Extreme heart, vulnerable heart

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“I care too much,” Jeff says. “I worry about everyone. My girlfriend. My mom. My little sisters. I have an extreme heart.”

Jeff, 17, is in the juvenile detention center on minor in possession charge.

“Yeah,” Jorge says. “Me, too. I stress out about the people I love.”

Jorge is 16 and belongs to one of the gangs in town.

“I’m the opposite,” says Mario. “I hate people who love me.”

There’s silence in the circle. Mario has a bright blonde streak in his dark hair and a gentle way about him. He speaks in a soft voice and has a slight lisp. He doesn’t seem like a person filled with hate.

“Who do you hate?” Jeff asks.

“Everybody. I hate everybody,” Mario says without a trace of anger or bitterness in his voice.

“Why?” Jeff asks.

Mario shifts in his chair, looks around the circle at the other boys, shrugs. “I had my hopes crushed a lot when I was young. Bad things happened in my childhood. So I only have a few friends. And I hate adults. They’re all phonies. They say they love you and then they do bad things.”

“Yeah, they’re all fakes,” Rickie says. “They say they’re going to help you, they say they care about you, but then they don’t do anything to help you. You just can’t trust them.”

I listen to the boys talk and I think about how fast the group transitioned from love to hate. The two emotions are joined at the hip, of course. Love is stressful, especially if you have “an extreme heart.”

Love hurts, and when it hurts too much — when trust and hope and faith in others are crushed time and time again — hate sometimes finds its way into the heart. Sometimes hate settles in permanently. The heart, I think, is big enough to provide a soft landing place for both love and hate.

My brilliant friend and coauthor Ernie Kurtz explains it this way. He says we’re all born into a kind of paradoxical “4-H Club.” If we get close enough to Hug someone, then we are close enough to Be Hugged by that person, but we are also close enough to Hit or to Be Hit — even if the blow is accidental.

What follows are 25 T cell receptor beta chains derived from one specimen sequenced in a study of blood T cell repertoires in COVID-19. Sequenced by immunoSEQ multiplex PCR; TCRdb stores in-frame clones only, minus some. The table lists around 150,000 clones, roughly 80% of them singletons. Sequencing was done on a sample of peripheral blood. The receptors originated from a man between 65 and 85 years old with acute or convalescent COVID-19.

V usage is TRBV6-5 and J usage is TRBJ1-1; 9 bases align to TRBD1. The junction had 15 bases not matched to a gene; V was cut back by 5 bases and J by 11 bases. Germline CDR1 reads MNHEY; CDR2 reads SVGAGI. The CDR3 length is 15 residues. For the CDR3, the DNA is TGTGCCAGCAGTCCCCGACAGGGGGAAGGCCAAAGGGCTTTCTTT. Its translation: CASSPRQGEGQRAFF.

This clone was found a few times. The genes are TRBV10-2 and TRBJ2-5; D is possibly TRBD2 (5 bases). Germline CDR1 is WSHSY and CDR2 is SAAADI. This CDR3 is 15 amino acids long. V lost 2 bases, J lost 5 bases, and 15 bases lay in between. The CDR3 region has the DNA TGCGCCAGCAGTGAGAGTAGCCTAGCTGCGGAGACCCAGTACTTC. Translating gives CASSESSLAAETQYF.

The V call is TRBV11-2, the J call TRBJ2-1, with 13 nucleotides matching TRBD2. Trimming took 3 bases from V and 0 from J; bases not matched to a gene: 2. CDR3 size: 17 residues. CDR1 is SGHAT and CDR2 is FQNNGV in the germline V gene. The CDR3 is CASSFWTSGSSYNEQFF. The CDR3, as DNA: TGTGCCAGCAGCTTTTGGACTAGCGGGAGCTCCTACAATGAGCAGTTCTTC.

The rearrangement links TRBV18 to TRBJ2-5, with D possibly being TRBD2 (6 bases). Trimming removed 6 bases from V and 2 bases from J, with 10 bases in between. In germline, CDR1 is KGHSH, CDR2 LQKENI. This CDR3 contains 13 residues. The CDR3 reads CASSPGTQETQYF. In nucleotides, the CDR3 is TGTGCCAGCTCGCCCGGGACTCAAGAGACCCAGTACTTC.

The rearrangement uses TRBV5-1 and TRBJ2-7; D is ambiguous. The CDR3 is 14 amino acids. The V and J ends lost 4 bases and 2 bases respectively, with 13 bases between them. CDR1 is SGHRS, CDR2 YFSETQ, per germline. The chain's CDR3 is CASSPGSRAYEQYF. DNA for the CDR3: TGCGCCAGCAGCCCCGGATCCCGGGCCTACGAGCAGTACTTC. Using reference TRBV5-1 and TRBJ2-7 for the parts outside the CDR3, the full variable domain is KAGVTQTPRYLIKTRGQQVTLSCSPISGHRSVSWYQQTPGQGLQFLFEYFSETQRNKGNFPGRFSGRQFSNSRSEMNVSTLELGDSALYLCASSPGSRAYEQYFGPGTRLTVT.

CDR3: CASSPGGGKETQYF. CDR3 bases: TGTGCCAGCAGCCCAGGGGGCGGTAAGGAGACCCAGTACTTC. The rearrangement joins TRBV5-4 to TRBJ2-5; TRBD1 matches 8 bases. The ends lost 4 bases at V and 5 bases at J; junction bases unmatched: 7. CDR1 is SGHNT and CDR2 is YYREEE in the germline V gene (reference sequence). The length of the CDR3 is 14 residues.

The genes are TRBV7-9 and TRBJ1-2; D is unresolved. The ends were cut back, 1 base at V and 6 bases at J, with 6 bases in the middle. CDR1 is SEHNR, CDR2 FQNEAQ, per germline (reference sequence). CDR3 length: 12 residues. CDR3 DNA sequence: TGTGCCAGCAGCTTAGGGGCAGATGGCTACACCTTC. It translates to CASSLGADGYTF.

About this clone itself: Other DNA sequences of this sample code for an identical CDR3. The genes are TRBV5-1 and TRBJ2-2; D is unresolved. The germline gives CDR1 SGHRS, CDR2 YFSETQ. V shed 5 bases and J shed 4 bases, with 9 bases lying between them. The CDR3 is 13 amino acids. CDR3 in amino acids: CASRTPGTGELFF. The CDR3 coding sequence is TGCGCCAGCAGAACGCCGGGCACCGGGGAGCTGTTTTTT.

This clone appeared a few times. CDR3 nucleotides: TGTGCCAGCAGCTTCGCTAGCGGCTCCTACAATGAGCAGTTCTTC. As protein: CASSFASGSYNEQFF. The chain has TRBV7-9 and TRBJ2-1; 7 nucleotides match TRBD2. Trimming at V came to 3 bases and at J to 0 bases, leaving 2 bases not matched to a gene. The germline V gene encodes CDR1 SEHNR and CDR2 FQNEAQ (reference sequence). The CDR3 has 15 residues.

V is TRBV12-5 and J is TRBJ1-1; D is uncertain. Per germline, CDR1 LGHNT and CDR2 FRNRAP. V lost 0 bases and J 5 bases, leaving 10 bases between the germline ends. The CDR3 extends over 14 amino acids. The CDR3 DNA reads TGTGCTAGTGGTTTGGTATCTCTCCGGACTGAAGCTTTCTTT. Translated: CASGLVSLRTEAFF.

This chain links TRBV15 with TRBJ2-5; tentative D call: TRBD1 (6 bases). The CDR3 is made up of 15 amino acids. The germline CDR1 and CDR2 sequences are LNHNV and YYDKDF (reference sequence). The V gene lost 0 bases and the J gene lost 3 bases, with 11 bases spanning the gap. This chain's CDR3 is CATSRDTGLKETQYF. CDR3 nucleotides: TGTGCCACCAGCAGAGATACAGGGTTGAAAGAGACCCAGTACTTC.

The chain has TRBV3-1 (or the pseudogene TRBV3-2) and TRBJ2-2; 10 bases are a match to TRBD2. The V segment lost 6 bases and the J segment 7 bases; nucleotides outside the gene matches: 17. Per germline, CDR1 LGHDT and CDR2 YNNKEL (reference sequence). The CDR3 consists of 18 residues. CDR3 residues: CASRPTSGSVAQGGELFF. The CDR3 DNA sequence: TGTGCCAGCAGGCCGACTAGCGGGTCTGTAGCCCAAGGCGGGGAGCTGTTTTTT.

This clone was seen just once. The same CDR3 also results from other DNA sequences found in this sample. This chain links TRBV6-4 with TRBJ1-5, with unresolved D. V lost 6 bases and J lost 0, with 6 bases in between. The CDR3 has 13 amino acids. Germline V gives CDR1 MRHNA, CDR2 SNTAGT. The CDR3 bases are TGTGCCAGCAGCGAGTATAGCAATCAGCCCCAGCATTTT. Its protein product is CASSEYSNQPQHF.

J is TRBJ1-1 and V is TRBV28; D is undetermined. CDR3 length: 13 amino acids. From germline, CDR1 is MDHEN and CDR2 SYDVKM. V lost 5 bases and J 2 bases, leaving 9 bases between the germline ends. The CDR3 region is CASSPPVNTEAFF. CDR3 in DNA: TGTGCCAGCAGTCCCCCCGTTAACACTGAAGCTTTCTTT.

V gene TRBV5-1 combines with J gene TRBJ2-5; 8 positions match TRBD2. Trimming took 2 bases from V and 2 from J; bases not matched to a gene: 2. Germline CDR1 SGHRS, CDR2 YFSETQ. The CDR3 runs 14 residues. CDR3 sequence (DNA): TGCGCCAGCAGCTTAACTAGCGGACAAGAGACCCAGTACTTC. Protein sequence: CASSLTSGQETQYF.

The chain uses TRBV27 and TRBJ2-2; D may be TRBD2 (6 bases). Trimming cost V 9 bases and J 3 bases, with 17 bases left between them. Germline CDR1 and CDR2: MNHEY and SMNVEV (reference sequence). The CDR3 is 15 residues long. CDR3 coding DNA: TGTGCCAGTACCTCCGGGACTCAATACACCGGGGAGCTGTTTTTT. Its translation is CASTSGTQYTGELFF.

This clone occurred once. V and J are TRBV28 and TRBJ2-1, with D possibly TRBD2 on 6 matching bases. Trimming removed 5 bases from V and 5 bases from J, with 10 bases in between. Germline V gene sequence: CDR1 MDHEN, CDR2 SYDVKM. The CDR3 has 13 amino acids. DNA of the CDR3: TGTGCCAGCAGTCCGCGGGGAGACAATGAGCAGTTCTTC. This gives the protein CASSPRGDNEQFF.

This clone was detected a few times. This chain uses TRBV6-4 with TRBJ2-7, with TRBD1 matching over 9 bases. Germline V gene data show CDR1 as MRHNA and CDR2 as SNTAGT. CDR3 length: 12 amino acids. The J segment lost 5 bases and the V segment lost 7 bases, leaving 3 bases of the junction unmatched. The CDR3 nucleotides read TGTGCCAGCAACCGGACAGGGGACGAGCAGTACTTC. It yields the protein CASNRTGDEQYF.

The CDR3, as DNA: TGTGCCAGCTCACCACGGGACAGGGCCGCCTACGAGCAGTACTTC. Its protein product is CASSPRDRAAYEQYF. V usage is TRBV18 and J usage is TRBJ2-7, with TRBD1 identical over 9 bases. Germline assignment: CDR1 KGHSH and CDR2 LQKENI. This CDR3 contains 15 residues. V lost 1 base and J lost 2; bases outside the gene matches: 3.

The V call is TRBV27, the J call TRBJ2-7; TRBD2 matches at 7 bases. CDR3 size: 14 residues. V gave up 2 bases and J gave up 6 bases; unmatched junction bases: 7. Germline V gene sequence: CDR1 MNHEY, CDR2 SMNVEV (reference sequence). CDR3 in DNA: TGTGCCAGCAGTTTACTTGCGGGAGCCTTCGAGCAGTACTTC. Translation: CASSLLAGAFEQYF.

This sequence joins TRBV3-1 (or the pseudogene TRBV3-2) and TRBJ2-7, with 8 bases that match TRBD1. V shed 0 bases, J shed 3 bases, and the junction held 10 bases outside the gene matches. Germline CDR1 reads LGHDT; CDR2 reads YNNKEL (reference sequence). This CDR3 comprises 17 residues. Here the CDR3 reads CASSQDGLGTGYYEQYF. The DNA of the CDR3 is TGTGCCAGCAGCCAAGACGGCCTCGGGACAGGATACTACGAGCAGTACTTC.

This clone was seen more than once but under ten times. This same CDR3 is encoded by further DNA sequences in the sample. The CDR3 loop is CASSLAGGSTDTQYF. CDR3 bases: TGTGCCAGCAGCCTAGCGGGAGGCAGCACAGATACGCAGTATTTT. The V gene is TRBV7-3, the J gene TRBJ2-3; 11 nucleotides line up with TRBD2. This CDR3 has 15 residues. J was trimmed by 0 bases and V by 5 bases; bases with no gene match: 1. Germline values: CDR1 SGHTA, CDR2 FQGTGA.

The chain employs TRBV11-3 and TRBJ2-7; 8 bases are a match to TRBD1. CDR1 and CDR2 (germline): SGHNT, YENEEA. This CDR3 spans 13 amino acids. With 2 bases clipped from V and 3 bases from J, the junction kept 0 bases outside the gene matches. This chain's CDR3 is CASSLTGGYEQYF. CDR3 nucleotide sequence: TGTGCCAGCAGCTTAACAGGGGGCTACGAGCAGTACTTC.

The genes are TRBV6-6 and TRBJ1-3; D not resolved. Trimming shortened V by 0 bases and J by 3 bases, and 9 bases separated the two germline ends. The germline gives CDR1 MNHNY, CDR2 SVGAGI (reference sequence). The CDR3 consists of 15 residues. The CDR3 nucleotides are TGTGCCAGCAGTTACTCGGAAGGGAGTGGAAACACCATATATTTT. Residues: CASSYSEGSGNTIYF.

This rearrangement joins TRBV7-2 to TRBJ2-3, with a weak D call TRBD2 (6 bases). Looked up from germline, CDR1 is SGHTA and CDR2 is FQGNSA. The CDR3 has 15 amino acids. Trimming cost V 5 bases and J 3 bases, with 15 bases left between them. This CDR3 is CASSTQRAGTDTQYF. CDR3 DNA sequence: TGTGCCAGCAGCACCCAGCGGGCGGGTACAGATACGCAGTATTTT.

In the same sense, if we let people close enough to Heal us, then they are also close enough for us to Heal them. But in coming that close, we can also Hurt each other.

Hugging and Hitting. Hurting and Healing. You might remember the story about the boy in the plastic bubble. A boy with a rare disease lived his entire life in a sterile plastic bubble because a single germ, one unsterilized touch, could be fatal to him.

People who reached through the hermetically sealed opening in the bubble wore sterilized gloves. Everything that was handed to the boy — water, food, utensils, clothes, books, gifts — had to be decontaminated before passing through the opening.

Sealed off, isolated, in permanent quarantine, the boy was literally “untouchable.” But even the plastic bubble couldn’t save him.

According to one version of the story, when the boy in the bubble knew he was dying, he yearned for one thing above all else — to touch and be touched. Weeks before he died, at age 12, his mother touched his skin for the first and last time.

Touching can heal. But it can also hurt. I thought about that as I listened to Jeff and Mario.

“I care about people too much,” Jeff was saying. “It hurts a lot.”

“Yeah,” Mario said. “It’s hard to love.”

Kathy Ketcham is the co-author of 14 books and executive director of Trilogy Recovery Community. For more information, go to www.trilogyrecovery.org.

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